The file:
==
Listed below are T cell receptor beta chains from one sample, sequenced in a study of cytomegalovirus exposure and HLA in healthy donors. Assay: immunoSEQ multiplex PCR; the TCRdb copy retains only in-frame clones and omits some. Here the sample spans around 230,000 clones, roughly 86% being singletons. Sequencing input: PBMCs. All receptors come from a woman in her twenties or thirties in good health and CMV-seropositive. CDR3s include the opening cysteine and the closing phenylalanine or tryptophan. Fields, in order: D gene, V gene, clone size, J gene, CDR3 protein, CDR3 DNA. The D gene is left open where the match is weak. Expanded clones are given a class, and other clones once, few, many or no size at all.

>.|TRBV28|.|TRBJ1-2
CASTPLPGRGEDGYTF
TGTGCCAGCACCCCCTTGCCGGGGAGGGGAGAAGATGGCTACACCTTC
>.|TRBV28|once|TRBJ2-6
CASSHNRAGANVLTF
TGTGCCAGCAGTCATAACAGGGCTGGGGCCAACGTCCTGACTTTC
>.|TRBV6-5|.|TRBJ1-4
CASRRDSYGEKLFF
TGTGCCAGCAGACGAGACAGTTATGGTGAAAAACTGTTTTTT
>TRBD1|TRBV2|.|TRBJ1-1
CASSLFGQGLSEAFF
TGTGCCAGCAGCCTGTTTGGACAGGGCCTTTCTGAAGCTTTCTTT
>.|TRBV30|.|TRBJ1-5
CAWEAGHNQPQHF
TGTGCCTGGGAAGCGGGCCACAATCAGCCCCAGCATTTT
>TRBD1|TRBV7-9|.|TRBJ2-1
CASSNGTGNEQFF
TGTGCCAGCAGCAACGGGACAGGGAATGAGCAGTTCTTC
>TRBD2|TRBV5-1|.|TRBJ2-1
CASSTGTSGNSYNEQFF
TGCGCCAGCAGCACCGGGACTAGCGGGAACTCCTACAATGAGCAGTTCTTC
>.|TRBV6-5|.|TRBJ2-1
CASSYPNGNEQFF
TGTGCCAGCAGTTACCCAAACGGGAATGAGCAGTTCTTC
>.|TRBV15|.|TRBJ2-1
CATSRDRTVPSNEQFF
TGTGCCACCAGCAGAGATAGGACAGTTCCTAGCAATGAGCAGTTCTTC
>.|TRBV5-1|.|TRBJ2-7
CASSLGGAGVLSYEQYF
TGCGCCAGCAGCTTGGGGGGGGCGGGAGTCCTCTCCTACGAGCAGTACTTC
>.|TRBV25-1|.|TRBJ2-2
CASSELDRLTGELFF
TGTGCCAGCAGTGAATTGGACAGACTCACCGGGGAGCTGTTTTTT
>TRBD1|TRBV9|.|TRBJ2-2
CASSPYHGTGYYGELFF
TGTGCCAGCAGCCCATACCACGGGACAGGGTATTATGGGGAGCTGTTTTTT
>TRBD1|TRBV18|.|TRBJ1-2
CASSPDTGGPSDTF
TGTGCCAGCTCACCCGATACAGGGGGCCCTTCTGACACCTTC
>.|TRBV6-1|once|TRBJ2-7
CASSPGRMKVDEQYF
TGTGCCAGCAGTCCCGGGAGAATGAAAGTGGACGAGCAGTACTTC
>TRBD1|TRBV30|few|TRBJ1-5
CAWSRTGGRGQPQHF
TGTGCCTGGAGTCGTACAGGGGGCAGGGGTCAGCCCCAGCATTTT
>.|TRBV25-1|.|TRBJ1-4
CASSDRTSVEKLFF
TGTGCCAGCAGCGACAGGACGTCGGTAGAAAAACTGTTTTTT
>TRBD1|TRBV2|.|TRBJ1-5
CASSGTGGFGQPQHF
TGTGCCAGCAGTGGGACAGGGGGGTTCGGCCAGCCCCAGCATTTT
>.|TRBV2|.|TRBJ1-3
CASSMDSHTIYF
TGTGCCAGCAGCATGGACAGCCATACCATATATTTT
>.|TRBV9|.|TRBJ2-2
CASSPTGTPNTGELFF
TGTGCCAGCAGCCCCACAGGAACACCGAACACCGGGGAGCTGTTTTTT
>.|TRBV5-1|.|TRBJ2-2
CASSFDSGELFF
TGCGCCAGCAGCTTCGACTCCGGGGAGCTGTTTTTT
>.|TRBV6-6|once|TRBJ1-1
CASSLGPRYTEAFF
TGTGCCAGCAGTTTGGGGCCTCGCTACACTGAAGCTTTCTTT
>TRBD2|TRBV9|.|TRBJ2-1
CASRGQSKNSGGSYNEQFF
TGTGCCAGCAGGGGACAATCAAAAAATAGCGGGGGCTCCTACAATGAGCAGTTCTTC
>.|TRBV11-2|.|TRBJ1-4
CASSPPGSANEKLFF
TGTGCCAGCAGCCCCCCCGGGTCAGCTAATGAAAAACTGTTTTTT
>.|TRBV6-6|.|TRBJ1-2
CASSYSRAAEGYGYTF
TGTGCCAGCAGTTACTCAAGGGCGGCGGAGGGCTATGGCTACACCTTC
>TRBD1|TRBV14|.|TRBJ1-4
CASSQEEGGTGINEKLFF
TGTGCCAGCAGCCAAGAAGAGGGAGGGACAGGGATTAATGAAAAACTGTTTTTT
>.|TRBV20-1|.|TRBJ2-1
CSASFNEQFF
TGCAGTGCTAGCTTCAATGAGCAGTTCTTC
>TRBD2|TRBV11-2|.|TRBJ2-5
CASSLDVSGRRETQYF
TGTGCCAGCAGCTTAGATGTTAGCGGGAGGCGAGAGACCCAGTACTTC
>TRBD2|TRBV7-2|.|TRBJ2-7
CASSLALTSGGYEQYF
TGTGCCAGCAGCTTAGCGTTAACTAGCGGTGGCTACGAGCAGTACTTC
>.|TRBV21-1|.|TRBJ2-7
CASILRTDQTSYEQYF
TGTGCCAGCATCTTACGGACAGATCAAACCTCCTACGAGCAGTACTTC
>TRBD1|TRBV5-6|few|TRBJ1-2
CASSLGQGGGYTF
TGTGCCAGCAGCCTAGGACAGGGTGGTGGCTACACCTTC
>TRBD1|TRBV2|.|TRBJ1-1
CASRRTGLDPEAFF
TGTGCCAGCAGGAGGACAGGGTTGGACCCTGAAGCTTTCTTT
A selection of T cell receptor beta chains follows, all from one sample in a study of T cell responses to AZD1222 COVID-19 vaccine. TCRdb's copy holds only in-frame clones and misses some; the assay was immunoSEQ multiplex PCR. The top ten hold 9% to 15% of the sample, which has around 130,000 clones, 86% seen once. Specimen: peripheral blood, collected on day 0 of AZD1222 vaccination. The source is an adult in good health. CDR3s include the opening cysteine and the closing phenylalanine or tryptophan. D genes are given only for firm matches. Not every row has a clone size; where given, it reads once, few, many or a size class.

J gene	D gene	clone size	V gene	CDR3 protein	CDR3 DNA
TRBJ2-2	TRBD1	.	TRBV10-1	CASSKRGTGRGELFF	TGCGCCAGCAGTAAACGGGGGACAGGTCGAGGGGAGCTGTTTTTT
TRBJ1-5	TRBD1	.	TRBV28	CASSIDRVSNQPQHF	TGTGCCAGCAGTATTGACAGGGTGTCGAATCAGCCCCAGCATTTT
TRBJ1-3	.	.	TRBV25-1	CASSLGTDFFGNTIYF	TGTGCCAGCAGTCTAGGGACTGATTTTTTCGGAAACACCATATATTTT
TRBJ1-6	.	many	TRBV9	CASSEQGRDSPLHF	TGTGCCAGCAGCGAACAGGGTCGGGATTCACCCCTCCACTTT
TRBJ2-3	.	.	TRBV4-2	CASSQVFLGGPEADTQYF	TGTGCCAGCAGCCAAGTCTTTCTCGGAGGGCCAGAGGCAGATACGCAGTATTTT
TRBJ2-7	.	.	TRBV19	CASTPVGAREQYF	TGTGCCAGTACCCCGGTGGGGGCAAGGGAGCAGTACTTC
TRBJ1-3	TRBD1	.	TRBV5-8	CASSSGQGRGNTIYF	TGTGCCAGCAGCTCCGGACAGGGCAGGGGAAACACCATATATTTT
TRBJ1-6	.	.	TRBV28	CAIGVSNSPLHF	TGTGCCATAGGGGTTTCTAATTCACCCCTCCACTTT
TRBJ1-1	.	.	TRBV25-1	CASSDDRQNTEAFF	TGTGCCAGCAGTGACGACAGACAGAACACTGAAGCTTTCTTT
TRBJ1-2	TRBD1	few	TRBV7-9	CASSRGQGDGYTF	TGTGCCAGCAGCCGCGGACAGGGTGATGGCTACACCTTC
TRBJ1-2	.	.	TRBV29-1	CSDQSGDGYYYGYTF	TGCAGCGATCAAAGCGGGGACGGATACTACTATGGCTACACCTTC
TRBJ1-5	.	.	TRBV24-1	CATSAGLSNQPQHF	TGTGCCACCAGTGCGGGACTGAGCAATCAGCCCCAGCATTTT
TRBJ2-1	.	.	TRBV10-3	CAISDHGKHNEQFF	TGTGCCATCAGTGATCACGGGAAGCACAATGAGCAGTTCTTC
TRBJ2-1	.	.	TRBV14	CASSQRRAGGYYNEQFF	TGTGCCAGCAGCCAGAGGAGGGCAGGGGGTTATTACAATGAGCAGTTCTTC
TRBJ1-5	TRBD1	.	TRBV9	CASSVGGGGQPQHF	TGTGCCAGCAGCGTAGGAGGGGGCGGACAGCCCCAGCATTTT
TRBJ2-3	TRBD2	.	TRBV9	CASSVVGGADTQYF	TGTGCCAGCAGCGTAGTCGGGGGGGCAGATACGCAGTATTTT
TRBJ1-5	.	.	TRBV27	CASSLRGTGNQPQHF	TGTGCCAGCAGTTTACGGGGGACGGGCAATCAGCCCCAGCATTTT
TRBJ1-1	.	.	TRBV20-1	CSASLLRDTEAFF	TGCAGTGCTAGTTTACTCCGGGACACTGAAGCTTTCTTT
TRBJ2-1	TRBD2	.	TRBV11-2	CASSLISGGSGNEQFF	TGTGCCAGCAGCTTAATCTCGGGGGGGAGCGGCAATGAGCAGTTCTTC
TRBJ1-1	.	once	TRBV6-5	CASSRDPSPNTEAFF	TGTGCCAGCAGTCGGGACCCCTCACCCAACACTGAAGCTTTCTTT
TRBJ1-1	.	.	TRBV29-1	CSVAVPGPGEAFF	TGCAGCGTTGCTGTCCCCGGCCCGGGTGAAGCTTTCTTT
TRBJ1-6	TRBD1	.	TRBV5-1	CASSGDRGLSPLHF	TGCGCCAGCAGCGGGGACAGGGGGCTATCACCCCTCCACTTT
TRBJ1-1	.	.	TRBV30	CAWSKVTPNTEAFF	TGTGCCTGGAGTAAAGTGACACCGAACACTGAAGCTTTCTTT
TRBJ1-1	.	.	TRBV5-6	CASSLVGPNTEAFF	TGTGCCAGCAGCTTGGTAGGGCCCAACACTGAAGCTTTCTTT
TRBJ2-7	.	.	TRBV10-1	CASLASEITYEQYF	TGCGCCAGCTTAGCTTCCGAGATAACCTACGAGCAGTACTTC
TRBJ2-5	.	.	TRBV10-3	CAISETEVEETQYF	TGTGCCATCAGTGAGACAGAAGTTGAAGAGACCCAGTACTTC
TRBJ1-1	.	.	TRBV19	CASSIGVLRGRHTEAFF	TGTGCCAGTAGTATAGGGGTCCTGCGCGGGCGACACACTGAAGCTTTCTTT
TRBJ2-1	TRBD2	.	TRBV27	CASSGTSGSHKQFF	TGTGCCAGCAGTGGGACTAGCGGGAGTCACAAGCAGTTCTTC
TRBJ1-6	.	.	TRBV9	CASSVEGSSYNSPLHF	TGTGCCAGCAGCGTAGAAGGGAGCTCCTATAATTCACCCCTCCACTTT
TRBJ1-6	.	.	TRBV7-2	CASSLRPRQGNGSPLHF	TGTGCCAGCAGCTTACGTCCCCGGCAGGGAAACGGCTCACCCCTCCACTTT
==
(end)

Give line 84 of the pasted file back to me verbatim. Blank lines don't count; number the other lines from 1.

CASSLALTSGGYEQYF